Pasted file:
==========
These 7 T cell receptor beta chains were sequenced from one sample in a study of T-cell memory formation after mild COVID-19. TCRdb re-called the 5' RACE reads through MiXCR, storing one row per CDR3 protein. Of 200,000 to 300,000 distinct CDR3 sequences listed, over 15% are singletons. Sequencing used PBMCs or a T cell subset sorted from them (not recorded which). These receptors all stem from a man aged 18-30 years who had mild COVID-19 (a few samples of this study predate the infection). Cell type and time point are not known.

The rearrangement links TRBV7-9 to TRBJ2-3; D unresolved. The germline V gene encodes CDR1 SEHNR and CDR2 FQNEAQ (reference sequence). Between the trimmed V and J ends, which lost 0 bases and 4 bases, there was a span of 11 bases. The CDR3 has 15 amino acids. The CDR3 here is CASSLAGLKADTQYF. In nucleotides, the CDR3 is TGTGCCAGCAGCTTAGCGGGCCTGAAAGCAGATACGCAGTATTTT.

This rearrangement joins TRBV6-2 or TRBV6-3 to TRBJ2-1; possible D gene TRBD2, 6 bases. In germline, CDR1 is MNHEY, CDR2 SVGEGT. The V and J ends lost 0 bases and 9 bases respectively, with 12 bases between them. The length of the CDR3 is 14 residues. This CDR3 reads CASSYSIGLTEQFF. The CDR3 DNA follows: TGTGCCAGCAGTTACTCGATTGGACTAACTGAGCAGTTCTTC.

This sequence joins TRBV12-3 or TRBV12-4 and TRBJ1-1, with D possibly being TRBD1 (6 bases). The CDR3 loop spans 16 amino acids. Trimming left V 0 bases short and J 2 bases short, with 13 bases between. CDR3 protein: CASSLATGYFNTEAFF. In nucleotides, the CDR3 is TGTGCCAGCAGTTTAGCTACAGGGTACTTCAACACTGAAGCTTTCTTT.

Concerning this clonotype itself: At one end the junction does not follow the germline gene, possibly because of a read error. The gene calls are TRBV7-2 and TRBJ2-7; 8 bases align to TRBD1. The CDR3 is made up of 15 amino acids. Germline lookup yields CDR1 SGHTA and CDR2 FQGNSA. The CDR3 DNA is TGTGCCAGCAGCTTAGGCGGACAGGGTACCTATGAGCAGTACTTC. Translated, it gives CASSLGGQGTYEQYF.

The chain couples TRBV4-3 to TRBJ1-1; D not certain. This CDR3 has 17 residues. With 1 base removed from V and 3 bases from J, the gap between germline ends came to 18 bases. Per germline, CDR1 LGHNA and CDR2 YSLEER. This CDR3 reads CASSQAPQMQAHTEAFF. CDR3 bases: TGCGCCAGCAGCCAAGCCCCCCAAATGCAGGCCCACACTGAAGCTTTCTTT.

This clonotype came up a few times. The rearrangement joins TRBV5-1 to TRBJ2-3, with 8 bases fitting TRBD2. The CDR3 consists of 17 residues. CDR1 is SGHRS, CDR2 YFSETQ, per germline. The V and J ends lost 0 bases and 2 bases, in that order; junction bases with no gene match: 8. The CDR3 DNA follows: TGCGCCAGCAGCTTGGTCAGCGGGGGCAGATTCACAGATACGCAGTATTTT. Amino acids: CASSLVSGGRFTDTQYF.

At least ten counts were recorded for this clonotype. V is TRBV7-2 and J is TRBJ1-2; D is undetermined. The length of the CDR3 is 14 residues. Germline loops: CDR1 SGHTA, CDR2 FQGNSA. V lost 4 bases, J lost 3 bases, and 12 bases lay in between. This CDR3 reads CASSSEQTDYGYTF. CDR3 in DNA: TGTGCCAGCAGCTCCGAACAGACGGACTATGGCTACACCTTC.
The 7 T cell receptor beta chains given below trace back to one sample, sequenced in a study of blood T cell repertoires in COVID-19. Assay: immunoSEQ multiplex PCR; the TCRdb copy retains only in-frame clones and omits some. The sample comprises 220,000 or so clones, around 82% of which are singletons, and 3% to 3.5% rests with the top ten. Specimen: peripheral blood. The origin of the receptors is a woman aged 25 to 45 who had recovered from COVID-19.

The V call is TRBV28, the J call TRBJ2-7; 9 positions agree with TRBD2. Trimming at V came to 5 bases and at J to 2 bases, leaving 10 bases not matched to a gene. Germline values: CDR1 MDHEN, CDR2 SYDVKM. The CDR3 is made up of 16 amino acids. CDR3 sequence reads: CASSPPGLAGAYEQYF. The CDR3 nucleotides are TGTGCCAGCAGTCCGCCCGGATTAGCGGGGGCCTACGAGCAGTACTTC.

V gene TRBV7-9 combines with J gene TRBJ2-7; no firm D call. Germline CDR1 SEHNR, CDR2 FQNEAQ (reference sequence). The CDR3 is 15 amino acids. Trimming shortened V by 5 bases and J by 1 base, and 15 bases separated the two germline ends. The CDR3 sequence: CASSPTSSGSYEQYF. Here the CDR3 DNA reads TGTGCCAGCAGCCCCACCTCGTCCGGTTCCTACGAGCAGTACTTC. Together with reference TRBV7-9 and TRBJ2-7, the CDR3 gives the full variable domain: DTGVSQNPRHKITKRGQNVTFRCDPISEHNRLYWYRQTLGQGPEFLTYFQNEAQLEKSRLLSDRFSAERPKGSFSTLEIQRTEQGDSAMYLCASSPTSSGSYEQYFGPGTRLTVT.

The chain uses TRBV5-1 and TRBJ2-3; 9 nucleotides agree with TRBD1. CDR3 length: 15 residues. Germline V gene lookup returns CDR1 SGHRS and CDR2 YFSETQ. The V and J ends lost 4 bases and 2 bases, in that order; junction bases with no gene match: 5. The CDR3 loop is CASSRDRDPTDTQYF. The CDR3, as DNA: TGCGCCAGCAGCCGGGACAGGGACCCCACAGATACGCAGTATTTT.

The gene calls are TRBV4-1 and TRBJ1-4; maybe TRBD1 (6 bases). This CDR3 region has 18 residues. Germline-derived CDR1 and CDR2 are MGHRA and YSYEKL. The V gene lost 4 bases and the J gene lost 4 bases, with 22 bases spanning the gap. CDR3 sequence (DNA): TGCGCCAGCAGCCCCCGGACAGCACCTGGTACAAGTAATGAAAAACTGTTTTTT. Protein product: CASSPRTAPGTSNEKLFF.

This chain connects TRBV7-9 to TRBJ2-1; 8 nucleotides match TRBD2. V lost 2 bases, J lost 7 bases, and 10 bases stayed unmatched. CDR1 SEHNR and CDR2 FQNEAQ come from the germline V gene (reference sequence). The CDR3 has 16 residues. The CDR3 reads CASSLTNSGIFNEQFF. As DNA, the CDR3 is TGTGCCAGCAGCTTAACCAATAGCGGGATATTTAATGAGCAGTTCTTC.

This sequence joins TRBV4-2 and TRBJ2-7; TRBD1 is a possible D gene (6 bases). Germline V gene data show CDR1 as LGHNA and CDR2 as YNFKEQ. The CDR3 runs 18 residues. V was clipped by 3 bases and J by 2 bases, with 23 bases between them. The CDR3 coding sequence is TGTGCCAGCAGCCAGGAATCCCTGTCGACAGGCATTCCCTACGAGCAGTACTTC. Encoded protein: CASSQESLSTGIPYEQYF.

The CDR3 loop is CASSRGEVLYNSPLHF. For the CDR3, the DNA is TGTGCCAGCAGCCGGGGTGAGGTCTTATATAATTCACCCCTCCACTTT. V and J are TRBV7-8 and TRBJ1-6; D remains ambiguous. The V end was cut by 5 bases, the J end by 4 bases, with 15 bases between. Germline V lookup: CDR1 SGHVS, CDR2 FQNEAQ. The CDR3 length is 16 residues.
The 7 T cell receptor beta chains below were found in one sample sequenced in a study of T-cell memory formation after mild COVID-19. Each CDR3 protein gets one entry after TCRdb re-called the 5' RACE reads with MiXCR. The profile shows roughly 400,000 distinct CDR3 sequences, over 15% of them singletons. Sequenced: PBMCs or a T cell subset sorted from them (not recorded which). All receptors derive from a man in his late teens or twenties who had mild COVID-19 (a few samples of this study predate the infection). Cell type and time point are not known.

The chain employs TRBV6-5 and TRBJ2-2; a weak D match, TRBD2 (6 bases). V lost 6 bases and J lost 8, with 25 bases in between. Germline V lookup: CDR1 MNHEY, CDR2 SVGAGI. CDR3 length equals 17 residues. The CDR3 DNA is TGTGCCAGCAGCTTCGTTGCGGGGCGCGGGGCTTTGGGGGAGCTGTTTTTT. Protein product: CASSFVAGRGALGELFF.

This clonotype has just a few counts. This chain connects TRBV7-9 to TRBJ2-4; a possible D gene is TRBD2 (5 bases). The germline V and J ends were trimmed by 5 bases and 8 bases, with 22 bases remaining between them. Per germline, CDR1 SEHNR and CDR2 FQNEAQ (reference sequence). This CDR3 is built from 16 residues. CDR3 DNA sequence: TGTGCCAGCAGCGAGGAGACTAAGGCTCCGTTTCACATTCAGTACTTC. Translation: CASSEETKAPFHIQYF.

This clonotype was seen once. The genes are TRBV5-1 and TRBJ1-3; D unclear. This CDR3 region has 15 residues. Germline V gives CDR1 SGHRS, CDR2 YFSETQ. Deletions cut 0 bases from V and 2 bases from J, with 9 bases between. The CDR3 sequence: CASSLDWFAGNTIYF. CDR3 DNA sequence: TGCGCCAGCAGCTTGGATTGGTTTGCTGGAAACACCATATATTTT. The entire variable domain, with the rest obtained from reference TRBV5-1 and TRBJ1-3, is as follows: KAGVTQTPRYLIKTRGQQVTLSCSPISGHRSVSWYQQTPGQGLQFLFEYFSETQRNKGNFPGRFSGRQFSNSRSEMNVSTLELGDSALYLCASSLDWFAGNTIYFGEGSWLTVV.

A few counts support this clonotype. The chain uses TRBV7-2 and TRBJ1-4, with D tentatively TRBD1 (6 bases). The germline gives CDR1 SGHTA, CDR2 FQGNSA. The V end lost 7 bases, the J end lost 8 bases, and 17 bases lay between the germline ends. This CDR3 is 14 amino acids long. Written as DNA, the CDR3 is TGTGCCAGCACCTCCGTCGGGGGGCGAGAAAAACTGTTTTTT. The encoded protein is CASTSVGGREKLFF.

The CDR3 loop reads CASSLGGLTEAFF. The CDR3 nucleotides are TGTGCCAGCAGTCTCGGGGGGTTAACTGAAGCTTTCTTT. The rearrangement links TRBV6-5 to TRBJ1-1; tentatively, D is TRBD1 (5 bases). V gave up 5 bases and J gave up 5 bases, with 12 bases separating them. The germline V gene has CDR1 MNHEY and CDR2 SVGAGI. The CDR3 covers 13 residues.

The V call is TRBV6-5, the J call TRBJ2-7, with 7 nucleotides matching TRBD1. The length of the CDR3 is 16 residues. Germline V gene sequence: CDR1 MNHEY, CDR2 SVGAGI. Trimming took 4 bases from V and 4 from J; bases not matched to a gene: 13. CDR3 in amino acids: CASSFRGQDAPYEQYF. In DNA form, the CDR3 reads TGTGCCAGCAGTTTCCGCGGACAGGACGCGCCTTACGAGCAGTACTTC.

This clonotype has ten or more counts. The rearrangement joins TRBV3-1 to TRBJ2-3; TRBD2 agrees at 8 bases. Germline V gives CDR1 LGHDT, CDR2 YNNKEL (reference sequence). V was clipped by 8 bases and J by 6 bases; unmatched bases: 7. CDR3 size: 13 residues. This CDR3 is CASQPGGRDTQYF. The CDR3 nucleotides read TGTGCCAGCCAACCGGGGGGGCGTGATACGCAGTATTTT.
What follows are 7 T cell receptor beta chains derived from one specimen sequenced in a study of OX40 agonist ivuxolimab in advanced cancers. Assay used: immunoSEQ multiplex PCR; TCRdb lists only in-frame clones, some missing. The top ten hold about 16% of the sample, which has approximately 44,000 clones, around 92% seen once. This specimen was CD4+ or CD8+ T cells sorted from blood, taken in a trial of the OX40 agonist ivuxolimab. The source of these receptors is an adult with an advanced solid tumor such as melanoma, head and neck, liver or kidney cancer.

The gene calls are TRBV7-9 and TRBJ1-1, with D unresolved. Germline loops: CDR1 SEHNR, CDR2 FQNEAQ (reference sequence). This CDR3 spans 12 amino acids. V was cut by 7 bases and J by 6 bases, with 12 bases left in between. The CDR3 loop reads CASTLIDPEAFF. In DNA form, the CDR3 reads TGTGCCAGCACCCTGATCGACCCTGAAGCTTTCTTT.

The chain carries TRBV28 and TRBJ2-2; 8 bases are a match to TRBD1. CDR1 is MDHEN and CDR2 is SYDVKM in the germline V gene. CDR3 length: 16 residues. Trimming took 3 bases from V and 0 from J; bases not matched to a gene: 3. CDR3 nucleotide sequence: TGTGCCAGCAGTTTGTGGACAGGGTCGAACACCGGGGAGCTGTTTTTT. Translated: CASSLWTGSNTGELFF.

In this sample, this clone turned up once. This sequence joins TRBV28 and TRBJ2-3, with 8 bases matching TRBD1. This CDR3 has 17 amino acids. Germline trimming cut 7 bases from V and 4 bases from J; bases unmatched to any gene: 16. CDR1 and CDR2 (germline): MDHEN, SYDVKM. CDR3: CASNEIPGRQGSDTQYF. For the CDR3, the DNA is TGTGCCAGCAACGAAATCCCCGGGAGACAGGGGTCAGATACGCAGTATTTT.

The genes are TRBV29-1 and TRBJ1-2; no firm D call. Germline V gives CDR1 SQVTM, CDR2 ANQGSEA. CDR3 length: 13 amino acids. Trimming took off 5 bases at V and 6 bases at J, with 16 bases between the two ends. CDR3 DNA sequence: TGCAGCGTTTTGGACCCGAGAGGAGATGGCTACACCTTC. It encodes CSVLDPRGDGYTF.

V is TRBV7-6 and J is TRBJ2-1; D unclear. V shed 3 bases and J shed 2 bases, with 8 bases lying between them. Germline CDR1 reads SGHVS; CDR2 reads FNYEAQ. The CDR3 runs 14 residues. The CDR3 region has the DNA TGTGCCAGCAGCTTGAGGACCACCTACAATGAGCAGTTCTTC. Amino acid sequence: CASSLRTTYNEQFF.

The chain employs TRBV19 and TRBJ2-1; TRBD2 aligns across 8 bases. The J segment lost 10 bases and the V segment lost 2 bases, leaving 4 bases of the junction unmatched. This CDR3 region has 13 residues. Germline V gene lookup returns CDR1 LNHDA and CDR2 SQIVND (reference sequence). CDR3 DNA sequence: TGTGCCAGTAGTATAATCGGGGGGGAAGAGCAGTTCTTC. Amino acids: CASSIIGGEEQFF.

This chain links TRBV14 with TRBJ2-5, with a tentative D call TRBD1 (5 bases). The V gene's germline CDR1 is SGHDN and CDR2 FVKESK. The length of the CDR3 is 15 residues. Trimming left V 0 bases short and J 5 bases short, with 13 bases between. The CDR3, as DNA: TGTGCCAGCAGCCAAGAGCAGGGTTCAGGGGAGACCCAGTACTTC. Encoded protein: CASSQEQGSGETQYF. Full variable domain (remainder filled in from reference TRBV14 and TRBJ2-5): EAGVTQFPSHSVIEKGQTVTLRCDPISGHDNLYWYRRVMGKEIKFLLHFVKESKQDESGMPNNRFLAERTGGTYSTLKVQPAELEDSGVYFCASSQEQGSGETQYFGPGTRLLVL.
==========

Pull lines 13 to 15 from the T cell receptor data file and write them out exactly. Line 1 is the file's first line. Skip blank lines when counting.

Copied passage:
The gene calls are TRBV4-1 and TRBJ1-4; maybe TRBD1 (6 bases). This CDR3 region has 18 residues. Germline-derived CDR1 and CDR2 are MGHRA and YSYEKL. The V gene lost 4 bases and the J gene lost 4 bases, with 22 bases spanning the gap. CDR3 sequence (DNA): TGCGCCAGCAGCCCCCGGACAGCACCTGGTACAAGTAATGAAAAACTGTTTTTT. Protein product: CASSPRTAPGTSNEKLFF.

This chain connects TRBV7-9 to TRBJ2-1; 8 nucleotides match TRBD2. V lost 2 bases, J lost 7 bases, and 10 bases stayed unmatched. CDR1 SEHNR and CDR2 FQNEAQ come from the germline V gene (reference sequence). The CDR3 has 16 residues. The CDR3 reads CASSLTNSGIFNEQFF. As DNA, the CDR3 is TGTGCCAGCAGCTTAACCAATAGCGGGATATTTAATGAGCAGTTCTTC.

This sequence joins TRBV4-2 and TRBJ2-7; TRBD1 is a possible D gene (6 bases). Germline V gene data show CDR1 as LGHNA and CDR2 as YNFKEQ. The CDR3 runs 18 residues. V was clipped by 3 bases and J by 2 bases, with 23 bases between them. The CDR3 coding sequence is TGTGCCAGCAGCCAGGAATCCCTGTCGACAGGCATTCCCTACGAGCAGTACTTC. Encoded protein: CASSQESLSTGIPYEQYF.